Come out ye Nike Black and Tans*? Sure, someone might have thought that a bit of a googleen was in order.
Taglines, naming, branding…
Trying to figure out what to tag and name your products can be a minefield. As someone who was at one point the product manager for a product named Auto BJ can attest. And no, I didn’t name it. For the record it means “Automated Box-Jenkins” (a technique used for time series analysis and forecasting, which I’m sure clears that up).
I also worked one time with an outside marketing firm that suggested we bill our new product as The Final Solution. I had to point out that this was already, ahem, taken.
And then there was Black Rocket, which was how Genuity branded its hosting service - all the while pretending it was something other than web hosting, something that we touted as the world’s first Network Services Platform in our hell-bent drive to create a new category that we could lead. No need to ask how this one played out. Anyway, as we started to roll Black Rocket out we found that the name was used by a condom in Spain and a particularly potent form of hashish in Holland. That’s some Network Services Platform you got there, baby.
The latest somewhat ill-considered product name comes from Nike which, just in time for St. Patrick’s Day, is advertising black sneakers called Guinness, and black and tan sneakers dubbed Black and Tans.
Now, it is my guess that if people in America are familiar with the term Black and Tan at all, at all, they’re thinking of the drink that’s half Guinness (stout – the black) and half Harp (a lager – the tan). This is actually quite a tasty concoction. I’m not a big beer drinker, but on occasion, in an Irish pub, I’ll have one of these. I think that in Ireland, I would order this as a Half and Half, however, not as a Black and Tan.
That’s because there is still plenty residual animosity to the Black and Tans, a paramilitary band of notorious British ex-soldiers who shot up and burned down quite a bit of Ireland during The Troubles, when Ireland struggled to throw off the British yoke. There are few people left alive who have anything but a vague childhood memory of this time, but cultural memories (especially when it comes to things-horrible) are long. There are plenty of places in Ireland where there are monuments to those fighting the Brits for independence, or fighting each other over the form that this independence would take. (The end result being the division of Ireland into two countries, which, as history has shown us, doesn’t tend to work out.)
Last May, my husband and I rented a carriage house in Galway that was just off Father Griffin Road, named for Father Michael Griffin who was murdered by the Black and Tans in 1920.
On the one hand, naming a product Black and Tan doesn’t seem like something that’s going to get a lot of kilts in a knot. Most people won’t get the allusion. It’s something in the way back rearview mirror. Etc. On the other hand, while calling your product Black and Tans may not rise to the level of, say, calling it The Final Solution, it is perhaps not in the best of taste – but maybe on a par with the novelty song of my youth, “Please Mister Custer, I Don’t Want to Go.”** A laugh-riot to most of us in those pre-PC days, but maybe something hurtful to descendants of those killed there, and even to those descended from those doing the killing. Sample of the lyrics, as I recall:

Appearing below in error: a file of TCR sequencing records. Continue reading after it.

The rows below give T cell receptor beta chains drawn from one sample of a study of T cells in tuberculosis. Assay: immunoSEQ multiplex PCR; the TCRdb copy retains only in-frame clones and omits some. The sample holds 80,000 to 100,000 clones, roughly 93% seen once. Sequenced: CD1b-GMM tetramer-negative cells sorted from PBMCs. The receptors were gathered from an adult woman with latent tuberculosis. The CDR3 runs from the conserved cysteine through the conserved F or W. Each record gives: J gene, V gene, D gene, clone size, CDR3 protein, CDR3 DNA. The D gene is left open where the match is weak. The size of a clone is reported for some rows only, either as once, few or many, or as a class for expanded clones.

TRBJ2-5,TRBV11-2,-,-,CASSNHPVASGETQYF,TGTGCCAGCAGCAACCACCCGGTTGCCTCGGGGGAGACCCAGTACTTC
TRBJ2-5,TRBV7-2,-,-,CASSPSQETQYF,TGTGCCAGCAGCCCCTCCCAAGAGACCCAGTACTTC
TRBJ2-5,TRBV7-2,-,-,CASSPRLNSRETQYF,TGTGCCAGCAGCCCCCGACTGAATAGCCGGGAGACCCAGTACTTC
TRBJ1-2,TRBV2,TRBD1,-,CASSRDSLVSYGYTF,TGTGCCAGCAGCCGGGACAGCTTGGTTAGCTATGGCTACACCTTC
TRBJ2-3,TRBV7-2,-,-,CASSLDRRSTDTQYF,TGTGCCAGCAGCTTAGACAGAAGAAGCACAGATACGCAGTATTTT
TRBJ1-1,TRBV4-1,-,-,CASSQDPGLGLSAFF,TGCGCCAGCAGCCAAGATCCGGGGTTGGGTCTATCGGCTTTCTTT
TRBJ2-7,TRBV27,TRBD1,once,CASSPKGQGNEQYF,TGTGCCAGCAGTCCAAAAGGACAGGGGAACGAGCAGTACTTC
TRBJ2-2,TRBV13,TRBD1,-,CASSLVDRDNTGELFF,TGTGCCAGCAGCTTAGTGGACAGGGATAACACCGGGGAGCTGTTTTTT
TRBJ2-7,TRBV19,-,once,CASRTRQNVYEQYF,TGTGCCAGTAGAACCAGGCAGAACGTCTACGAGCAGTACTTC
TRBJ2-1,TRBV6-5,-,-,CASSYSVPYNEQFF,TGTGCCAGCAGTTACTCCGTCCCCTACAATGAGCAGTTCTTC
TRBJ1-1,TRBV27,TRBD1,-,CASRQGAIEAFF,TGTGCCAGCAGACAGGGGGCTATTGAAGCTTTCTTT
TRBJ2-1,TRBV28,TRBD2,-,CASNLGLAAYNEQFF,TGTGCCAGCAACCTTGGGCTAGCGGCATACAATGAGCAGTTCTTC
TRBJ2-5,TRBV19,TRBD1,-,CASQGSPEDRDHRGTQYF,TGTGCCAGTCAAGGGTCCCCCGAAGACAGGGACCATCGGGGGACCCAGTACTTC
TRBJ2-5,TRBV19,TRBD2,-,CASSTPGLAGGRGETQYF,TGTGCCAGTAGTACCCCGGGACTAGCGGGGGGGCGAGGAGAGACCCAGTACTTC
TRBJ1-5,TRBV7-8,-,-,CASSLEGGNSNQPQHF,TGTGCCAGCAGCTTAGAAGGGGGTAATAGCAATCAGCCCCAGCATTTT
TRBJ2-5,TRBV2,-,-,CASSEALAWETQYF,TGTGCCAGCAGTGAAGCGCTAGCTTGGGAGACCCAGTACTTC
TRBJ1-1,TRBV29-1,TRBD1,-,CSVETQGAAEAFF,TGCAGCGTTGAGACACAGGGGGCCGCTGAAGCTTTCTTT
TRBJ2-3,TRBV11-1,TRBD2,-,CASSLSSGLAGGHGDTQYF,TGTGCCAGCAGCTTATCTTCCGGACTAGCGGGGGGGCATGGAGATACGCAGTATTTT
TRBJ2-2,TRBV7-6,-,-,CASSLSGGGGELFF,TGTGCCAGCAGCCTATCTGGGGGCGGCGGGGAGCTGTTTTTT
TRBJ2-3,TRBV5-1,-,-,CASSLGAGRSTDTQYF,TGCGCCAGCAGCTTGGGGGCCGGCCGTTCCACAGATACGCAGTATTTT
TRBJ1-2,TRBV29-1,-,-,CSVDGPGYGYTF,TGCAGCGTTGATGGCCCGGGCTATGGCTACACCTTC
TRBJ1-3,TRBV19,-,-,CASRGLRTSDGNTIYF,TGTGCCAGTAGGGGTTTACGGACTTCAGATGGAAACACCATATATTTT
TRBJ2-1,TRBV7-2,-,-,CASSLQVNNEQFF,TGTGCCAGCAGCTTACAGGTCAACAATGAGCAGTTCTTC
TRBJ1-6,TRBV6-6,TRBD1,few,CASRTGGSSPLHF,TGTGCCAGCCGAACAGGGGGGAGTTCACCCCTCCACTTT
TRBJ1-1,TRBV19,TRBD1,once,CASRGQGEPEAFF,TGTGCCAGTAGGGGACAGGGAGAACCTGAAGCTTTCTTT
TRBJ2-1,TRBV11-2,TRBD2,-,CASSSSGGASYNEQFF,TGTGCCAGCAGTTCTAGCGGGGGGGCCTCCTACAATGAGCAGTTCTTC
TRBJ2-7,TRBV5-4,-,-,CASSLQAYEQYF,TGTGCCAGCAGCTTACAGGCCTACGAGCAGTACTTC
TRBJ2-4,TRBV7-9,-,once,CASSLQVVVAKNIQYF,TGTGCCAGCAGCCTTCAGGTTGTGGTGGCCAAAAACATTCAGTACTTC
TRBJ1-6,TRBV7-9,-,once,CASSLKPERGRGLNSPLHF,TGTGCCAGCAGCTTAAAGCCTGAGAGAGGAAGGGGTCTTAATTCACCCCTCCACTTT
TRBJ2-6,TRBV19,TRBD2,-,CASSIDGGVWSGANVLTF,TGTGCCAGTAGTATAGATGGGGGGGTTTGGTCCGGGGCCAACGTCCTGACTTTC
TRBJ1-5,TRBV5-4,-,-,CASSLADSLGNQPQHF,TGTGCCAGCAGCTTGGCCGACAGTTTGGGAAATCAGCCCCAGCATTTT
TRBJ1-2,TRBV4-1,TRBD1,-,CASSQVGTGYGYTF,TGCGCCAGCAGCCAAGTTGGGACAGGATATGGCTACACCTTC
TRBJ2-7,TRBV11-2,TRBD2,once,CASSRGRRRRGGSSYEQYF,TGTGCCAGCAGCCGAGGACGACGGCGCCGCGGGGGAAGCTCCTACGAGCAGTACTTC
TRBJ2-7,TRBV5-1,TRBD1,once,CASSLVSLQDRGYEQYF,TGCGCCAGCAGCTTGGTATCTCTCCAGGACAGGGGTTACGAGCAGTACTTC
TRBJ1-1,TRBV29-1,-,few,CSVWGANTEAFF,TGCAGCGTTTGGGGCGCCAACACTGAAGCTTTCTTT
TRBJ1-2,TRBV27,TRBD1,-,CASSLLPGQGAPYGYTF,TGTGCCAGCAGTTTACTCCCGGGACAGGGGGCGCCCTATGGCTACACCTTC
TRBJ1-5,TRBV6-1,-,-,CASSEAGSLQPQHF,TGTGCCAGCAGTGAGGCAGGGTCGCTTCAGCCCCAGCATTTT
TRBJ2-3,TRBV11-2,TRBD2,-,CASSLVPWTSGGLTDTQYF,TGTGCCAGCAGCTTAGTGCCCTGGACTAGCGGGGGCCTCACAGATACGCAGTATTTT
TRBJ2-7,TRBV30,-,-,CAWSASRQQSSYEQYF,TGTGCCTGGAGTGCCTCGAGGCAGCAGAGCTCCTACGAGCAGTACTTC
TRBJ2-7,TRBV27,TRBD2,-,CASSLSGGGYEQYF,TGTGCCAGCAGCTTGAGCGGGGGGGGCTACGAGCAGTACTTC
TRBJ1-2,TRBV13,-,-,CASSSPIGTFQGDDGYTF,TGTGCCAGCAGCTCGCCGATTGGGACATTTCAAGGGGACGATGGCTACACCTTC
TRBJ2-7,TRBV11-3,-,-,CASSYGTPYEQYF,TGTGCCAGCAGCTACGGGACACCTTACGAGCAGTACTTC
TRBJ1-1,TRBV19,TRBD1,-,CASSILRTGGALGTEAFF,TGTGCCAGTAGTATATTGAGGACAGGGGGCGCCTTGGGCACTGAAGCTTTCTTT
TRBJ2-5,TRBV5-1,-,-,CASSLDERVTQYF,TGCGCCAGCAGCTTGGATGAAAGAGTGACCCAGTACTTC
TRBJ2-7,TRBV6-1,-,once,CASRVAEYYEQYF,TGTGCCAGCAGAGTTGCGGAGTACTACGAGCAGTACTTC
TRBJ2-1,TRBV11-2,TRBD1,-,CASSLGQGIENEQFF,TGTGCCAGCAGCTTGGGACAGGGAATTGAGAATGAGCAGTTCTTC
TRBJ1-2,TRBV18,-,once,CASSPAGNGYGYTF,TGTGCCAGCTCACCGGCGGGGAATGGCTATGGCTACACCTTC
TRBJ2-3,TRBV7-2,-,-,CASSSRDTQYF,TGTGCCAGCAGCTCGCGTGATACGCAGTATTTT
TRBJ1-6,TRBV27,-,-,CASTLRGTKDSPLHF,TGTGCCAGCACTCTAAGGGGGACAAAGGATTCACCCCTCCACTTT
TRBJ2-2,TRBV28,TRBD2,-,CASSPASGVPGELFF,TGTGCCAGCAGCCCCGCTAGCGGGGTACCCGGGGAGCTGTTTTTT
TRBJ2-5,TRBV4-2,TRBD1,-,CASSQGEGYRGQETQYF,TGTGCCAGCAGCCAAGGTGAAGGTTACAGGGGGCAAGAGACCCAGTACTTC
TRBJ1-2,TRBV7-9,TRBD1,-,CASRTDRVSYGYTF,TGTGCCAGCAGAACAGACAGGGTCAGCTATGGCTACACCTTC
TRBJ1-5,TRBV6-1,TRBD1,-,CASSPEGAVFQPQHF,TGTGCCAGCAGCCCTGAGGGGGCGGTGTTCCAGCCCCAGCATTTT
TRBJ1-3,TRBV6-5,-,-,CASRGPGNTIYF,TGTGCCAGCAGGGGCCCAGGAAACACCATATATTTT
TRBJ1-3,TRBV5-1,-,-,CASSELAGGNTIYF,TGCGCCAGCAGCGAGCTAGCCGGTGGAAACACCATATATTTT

I had a dream last night,
There was a terrible fight.
Somebody yelled “Attack!”
And there I was with an arrow in my back.
Mildly distasteful by today’s sensibilities; keen wit in 1960. (At about the same time, the Massachusetts Turnpike came out with a logo that depicted a pilgrim’s hat with an arrow through it. That arrow is long gone.)
Anyhow, there hasn’t been a colossal hue and outcry against Nike, but there’s been some. The Huffington Post ran an article on it he other day.
While the company may not be aware of the historical meaning of the name, some Irish-Americans are unimpressed. Ciaran Staunton, President of the Irish Lobby for Immigration Reform, told Irishcentral.com that the move left him speechless. "It would be the American equivalent of calling a sneaker 'the al-Qaeda'... Is there no one at Nike able to Google Black and Tan.”
Well, I don’t think this is quite the equivalent of “calling a sneaker ‘the al-Qaeda’”, but I’m with Mr. Staunton on “Is there no on at Nike able to Google Black and Tan.”
If they had, they would have gotten a bit of the old history for themselves, and maybe someone with a modicum of sensitivity might have given pause before deciding that this was a good name for a sneaker.***
*“Come out ye Black and Tans” is an Irish rebel song, lyrics by Dominic Behan (Brendan’s brother) and popularized by the Wolfe Tones.
** I have absolutely no idea why thinking about the Black and Tans jogged my noodle into dredging this one up. The mind is, indeed, a wondrous thing.
***Nike’s apparently not the first to commandeer the name Black and Tan for a product. Ben and Jerry’s did it a couple of years ago, but ended up withdrawing the ice cream flavor (or at least the name) as being inconsistent with their pacifist leanings.